Russian-speaking hackers compromise data from countless businesses and millions of Americans

A Russian-speaking cybercrime group known as CL0P has been identified as the perpetrator of a recent series of attacks targeting various organizations, including federal U.S. agencies. The group specializes in ransomware attacks, where they extort victims by encrypting their data or stealing and threatening to publish files.

Recent victims include the BBC, Shell, Johns Hopkins Health Systems, British Airways, the state of Illinois, and the departments of motor vehicles of Oregon and Louisiana. The Cybersecurity and Infrastructure Security Agency (CISA) confirmed that multiple agencies were affected by CL0P’s attacks, although the Department of Energy is the only agency to publicly acknowledge being a victim so far.

CL0P exploited a vulnerability in MOVEit, a file transfer program used by many organizations. Those using outdated versions of MOVEit were particularly vulnerable to the attack, as CL0P was able to retrieve files from their systems. The hackers posted a statement on the dark web, reminding companies that they should not blame CL0P if their data is exposed due to inadequate protection.russian

While CL0P listed numerous companies as victims on their website, not all of them have been independently confirmed. However, many organizations have released statements acknowledging the breach and the theft of their data. For example, the Louisiana Office of Motor Vehicles believes that data belonging to all individuals with state-issued driver’s licenses, IDs, or car registrations may have been exposed. The Oregon Department of Transportation advised individuals to assume that their active license or ID card information was compromised.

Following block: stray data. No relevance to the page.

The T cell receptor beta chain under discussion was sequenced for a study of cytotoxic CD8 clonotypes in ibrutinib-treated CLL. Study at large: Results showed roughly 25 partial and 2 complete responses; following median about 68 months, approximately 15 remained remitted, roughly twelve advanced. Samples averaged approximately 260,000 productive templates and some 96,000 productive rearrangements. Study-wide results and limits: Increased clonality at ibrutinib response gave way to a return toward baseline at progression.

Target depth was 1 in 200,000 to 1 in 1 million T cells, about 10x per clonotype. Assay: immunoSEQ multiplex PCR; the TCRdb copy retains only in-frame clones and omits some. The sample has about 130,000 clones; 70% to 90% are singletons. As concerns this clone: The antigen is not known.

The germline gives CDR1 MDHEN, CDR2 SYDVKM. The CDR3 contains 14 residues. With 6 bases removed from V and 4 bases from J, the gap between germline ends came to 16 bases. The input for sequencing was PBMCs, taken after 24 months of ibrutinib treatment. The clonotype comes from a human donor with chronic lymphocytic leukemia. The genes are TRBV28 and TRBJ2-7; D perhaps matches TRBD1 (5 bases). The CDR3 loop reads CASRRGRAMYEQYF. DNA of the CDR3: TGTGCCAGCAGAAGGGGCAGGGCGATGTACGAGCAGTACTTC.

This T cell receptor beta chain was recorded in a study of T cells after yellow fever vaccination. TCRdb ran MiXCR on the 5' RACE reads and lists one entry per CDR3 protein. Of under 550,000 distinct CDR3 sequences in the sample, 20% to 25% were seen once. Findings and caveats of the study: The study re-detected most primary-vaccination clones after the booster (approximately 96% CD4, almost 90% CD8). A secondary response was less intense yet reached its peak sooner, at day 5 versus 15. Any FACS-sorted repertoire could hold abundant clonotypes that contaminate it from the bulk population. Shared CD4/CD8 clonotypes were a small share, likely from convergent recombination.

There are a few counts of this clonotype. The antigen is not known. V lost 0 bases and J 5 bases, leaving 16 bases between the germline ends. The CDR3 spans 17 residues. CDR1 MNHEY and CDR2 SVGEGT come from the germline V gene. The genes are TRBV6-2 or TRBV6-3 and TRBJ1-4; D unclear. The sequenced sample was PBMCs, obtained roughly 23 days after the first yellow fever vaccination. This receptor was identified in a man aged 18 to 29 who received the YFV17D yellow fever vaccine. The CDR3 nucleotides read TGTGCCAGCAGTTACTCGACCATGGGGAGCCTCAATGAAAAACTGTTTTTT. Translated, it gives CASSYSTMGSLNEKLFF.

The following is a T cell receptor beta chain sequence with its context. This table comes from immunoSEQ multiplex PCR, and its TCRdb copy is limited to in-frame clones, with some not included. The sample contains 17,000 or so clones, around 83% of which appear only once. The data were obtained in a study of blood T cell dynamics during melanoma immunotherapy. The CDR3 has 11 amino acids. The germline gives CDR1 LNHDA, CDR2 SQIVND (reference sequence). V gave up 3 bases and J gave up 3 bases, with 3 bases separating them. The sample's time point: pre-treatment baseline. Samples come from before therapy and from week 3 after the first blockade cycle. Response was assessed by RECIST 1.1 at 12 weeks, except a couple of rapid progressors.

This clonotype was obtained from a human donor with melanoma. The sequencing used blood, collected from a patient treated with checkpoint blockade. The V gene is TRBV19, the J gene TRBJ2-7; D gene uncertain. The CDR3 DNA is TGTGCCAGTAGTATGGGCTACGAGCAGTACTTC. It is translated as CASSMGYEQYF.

The impact of the attack extends beyond the United States, as British Airways and the BBC have also reported being affected. Shell is investigating the situation, while Ernst and Young, a global accounting firm, is conducting a thorough investigation to assess potential data access. It is likely that CL0P has targeted numerous organizations, possibly numbering in the hundreds, according to Wendi Whitmore, a cybersecurity expert at Palo Alto Networks.

The incident highlights the ongoing threat posed by ransomware attacks and the need for organizations to maintain up-to-date and robust cybersecurity measures to protect sensitive data. Law enforcement agencies and cybersecurity professionals are actively investigating the attacks and working to mitigate their impact.

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